Hindu ethics advocate that "a good death" occurs "in old age, and at the right time, and in the right place". [56] Although there are historical aspects of religious suicide and voluntary death, there is a firm distinction between those who are spiritually advanced and wish to end their life and those who wish to their life because of pain. The latter is considered a selfish death and is morally wrong; suffering is seen as cleansing and purifying. [56] In India, critical care physicians withdraw care at the end-of-life less frequently than their Western counterparts, likely a multifactorial phenomenon related partly to legal concerns and public policy. [57]

An approach to end-of-life and palliative care has been poorly studied among atheist patients. [58] Atheists do not believe in God or an afterlife and thus represent a unique group that contrasts with other belief systems. [58] Spirituality conveys a sense of personal, existential meaning for life, and as such can be evaluated in a spiritual assessment for atheist patients. Atheists' preferences for end-of-life care are fairly consistent within that group, and reflect many of the components of a "good death" previously described in the literature. These elements include: (a) Pain and symptom management; (b) Clear decision-making; (c) Preparation for death; (d) Completion; and (e) Affirmation of the whole person. [59] Respect for professional and personal boundaries is an important expectation for both patients and caregivers. Investigators recommend that healthcare workers respect a philosophy of non-belief to meet a dying atheist's declared preferences. [58]

For the Christian patient and family in the ICU, the end of life is a time for reconciliation with God and family, and a growing dependence upon Jesus for the passage through death to eternal life. Patients and families from liturgical faith communities may rely upon rituals such as "anointing of the sick" before death. (e.g., Roman Catholics, Eastern Orthodox, some Protestant denominations). [60] Lack of understanding of the role of healing and miracles in the Christian faith on the part of clinical teams has the potential to adversely affect interactions between the healthcare team and the patient/family. [61]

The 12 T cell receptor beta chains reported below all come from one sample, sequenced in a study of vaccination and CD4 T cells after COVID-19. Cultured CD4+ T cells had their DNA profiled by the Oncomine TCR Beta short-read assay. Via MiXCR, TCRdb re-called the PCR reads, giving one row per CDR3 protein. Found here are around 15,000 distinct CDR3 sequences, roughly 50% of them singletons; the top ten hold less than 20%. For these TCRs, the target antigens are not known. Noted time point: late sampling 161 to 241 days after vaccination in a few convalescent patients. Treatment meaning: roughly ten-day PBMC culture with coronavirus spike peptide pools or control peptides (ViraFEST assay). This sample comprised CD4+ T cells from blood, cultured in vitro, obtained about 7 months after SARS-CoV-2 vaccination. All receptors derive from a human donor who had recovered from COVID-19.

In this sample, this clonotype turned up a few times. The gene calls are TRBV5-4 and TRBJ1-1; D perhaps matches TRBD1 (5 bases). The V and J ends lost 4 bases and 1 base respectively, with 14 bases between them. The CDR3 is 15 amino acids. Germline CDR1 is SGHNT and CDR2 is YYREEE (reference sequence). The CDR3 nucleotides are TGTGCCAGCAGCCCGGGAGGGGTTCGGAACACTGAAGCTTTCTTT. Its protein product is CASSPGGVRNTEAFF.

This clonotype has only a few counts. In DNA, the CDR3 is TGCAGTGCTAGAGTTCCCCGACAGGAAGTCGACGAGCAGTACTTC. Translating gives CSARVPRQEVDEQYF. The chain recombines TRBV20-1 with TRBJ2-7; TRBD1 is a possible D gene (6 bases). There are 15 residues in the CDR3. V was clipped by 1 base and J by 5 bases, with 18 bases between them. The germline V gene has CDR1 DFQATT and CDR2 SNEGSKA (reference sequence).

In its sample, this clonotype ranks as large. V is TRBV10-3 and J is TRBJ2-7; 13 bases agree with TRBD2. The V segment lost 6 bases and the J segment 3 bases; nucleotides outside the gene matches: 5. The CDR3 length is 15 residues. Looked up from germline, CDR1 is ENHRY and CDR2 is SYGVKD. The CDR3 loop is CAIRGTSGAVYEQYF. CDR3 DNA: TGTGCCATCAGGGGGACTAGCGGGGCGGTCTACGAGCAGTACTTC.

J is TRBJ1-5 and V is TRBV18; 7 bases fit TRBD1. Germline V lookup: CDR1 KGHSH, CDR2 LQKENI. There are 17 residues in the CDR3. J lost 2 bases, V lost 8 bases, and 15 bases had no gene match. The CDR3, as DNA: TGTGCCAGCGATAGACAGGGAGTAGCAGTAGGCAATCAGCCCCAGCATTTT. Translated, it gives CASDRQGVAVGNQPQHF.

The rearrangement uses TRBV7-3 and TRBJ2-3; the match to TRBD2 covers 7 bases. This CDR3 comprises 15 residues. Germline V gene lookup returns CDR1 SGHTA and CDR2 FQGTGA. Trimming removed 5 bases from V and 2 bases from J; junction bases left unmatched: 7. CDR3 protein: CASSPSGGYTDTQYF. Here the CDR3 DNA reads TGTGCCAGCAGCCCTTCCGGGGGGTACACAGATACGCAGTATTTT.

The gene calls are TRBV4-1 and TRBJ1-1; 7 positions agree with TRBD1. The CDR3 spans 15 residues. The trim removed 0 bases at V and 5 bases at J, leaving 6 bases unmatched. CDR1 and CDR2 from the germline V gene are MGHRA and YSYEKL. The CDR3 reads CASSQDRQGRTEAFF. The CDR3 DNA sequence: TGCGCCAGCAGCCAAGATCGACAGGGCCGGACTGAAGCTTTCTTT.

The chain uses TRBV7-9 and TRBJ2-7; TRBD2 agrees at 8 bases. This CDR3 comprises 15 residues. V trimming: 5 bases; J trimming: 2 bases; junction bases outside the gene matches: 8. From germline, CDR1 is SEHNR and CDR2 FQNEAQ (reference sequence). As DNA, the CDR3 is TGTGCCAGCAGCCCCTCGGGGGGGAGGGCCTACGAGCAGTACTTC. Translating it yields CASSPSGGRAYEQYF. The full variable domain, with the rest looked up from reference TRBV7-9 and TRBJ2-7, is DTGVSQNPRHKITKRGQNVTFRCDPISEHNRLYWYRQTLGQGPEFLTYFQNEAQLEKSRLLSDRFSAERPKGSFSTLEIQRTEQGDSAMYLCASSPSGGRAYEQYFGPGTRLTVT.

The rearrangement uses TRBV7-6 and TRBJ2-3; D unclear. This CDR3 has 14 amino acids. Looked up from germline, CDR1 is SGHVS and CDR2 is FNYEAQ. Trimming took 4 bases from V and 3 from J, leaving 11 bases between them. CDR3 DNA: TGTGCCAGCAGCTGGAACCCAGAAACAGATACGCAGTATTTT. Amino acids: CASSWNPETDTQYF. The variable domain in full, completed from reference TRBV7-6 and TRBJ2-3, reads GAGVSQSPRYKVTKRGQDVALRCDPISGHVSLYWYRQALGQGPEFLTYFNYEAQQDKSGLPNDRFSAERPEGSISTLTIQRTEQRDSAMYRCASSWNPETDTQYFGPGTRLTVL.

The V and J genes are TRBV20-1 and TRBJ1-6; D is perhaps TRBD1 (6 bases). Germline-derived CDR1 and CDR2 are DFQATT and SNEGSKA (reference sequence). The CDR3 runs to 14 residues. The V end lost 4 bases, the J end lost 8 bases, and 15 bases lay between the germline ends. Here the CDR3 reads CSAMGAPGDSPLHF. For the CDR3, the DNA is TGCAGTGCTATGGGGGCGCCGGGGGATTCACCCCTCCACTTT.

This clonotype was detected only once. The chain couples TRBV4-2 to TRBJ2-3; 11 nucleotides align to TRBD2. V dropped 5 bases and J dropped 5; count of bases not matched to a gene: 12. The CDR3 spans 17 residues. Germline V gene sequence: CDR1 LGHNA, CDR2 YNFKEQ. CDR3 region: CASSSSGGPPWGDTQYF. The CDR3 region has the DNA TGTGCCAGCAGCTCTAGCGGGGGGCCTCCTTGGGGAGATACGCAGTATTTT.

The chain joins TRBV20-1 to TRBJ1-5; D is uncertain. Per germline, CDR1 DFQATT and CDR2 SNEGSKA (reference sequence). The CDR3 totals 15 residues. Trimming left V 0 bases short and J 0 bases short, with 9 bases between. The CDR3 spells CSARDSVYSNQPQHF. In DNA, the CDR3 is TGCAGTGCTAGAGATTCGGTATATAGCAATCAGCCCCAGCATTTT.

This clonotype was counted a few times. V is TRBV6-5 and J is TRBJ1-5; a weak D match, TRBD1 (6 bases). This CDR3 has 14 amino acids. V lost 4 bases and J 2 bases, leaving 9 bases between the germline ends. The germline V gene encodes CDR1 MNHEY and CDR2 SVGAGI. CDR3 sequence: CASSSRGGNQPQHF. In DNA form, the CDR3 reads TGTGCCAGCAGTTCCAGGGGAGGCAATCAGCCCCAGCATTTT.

In view of such spiritual and cultural diversity in the modern world, education in the various patient beliefs at end-of-life should be pursued by those providing both critical and palliative care, and should be an important priority in residency training and in medical school education. Many studies also advocate patient and family support from a trained chaplain or spiritual care advisor in the ICU. Family satisfaction in the ICU is higher if a chaplain or spiritual advisor is involved in care at least 24 hours prior to a patient's death. [62] The reader is referred to other articles in this series for additional information regarding religion and spirituality in the end-of-life setting.

   Conclusions Top

While the ICU is a familiar place for those who work there, it is an intimidating, foreign, and uncomfortable environment for patients and families. Palliative care has become an increasingly helpful and effective component of the overall critical care approach to relieve ICU-related distress for patients and families, including at the end-of-life. Medical and surgical critical care societies have outpaced other specialty societies in adopting consensus guidelines for palliative care to support patients and families in the ICU. Clinical competencies are emerging to enhance critical care training, education, and practice in palliative critical care.

Future CMS payment reforms focusing on quality, resource, and satisfaction outcomes in U.S. hospitals may stimulate hospital ICU services to further integrate palliative care components. Current literature suggests that efforts to enhance communications and care for ICU patients and families may more effectively be implemented into daily practice by using integrative ICU systems design, as compared to ad hoc PC consults or PC consult triggers.

   References Top